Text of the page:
But, he was due, and he made good on that by lining a double into the gap in right-center field to score Segura and Gamel and give the Mariners an improbable 2-run lead.  Cruz would subsequently single in Cano to give the M’s a 3-run cushion, and the damage was done.

Of course, I don’t know if the Mariners would’ve been able to salvage this game without some excellent bullpen work.  Tony Zych came into the game in relief of Paxton, with 1 out and 2 on.  They’d JUST scored two runs to give them their 4-run lead.  But, Zych not only shut them down, he went another inning on top of it without giving up a run.  Then, after finally getting a day off the night before, Nick Vincent kept the Tigers off the scoreboard in the eighth.  And, in a somewhat questionable move, Scott Servais opted to throw Edwin Diaz out there for a fourth consecutive day.  He looked a little wild, and grooved a solo homer to Ian Kinsler; things got really interesting when Cabrera walked to the plate with a runner on first in a 7-5 ballgame.  Cabrera is always an MVP-type threat – even if he’s not having that sort of season this year – but that’s not what really terrified me.  I was worried what would happen if Cabrera simply singled or walked or otherwise got on base for J.D. Martinez, because HE’S the real killer on that team right now.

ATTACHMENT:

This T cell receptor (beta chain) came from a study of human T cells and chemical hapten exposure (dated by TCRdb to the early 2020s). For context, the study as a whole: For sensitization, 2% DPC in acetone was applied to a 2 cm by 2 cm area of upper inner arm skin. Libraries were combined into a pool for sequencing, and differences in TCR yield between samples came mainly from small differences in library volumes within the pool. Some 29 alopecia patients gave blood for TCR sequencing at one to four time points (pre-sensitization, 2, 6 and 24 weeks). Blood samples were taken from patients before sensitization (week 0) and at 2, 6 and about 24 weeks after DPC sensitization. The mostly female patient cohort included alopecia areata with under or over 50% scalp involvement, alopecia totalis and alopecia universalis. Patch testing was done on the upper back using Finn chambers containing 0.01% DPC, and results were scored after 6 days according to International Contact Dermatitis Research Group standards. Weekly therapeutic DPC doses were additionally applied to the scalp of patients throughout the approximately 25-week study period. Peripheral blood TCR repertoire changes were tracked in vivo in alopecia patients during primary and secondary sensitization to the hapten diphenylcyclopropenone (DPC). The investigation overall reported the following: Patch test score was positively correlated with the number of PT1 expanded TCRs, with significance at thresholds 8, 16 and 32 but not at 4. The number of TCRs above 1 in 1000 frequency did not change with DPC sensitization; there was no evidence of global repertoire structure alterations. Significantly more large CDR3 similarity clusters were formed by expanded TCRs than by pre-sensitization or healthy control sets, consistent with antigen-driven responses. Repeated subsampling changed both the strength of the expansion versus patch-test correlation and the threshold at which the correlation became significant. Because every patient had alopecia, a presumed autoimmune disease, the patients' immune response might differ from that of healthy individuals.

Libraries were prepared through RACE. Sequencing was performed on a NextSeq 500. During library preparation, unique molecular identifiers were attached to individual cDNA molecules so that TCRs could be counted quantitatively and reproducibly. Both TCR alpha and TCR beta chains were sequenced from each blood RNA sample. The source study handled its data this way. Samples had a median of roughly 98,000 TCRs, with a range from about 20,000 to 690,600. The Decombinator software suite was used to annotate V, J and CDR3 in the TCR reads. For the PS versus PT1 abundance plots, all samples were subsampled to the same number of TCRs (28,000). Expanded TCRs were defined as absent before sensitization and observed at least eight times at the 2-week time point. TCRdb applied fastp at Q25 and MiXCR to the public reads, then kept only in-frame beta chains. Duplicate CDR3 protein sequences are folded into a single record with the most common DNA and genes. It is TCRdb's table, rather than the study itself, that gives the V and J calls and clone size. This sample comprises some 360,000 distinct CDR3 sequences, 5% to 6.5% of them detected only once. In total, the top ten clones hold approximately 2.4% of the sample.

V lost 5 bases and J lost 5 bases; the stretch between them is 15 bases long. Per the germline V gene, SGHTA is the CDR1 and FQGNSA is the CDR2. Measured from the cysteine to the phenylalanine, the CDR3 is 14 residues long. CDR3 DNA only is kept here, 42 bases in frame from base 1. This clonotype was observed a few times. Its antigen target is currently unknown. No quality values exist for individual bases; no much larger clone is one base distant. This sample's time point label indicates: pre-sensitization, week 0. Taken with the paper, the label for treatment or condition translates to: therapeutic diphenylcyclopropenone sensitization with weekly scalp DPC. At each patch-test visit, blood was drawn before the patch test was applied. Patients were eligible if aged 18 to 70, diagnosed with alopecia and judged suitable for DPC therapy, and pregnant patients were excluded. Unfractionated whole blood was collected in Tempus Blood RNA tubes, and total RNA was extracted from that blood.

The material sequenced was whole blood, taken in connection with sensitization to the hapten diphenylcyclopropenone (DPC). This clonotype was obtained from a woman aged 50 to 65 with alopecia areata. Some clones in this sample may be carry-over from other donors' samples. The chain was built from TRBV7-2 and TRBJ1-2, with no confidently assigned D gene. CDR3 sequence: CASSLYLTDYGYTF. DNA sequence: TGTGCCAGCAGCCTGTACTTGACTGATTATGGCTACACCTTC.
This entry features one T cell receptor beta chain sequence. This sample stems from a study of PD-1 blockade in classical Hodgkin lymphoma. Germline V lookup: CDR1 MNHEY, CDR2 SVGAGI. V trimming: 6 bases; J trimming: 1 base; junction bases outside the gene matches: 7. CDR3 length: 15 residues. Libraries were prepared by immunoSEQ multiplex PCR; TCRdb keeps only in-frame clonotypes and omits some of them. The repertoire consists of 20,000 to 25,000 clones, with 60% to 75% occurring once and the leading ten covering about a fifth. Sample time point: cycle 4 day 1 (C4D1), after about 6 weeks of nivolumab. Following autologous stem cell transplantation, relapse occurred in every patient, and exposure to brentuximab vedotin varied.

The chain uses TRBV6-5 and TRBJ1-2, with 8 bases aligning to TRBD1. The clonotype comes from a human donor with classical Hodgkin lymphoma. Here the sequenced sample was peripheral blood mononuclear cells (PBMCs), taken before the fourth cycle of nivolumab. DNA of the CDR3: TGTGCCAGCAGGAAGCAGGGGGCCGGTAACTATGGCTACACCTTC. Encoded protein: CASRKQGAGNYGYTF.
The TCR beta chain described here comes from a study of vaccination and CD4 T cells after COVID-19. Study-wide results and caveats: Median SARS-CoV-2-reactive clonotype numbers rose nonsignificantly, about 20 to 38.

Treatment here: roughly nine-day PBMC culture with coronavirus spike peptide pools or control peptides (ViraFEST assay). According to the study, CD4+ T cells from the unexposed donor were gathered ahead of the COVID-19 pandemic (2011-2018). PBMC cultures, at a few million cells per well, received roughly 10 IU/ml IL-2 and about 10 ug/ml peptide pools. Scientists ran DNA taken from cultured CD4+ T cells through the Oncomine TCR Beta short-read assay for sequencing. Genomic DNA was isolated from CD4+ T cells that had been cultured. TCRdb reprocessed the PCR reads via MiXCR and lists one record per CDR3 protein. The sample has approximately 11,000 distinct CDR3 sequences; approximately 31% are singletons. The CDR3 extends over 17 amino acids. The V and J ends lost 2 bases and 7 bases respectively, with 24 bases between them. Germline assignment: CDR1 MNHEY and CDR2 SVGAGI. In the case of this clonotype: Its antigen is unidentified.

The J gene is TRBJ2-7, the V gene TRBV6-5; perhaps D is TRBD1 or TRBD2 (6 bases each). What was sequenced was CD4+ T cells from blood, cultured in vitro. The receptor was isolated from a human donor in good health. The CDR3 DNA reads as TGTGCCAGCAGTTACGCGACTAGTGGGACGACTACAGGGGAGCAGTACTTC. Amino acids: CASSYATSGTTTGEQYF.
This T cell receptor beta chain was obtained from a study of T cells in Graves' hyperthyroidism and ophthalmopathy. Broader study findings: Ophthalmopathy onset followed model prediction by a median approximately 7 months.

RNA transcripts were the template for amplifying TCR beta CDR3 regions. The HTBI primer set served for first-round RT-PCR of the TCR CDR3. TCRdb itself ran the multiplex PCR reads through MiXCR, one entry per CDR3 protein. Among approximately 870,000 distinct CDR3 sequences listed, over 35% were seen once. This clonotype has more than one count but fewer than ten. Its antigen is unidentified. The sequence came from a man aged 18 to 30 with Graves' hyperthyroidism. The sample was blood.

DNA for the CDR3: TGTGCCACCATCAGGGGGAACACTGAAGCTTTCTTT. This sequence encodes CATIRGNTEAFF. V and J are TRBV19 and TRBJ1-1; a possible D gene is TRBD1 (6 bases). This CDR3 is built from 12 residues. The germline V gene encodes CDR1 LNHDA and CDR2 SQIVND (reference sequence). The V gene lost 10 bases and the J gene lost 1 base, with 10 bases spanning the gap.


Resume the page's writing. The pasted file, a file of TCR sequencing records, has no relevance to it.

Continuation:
Honestly, if Cabrera would’ve gotten on base, I would’ve chosen to walk Martinez.  If I’m being REALLY honest?  I might have intentionally walked both of those guys to load the bases for Justin Upton; but I guess that’s why they don’t pay me the big bucks to manage a Major League Baseball team (yes, THAT is the reason).

Instead, Diaz worked ahead in the count to Cabrera, and got him to roll over on one to short stop to end the game.

I’m not gonna lie to you, that game was one for the ages.  An Instant Classic, at least from a Mariners perspective.  I have no idea what it’ll all mean in the grand scheme of things, but isn’t it funny how it took all of that for the Mariners to get back to .500 again, this time at 37-37?

Isn’t it ALSO funny that in today’s slot in the rotation, we were due to start Yovani Gallardo?  Our WORST starting pitcher?

Well, it’s like Dipoto and Company knew I’d be freaking out today, because we’ve got moves!

The first, I’ve already alluded to:  Jean Segura returned, with Tyler Smith going back to Tacoma.  Thanks for the memories Smith, but your services will no longer be required.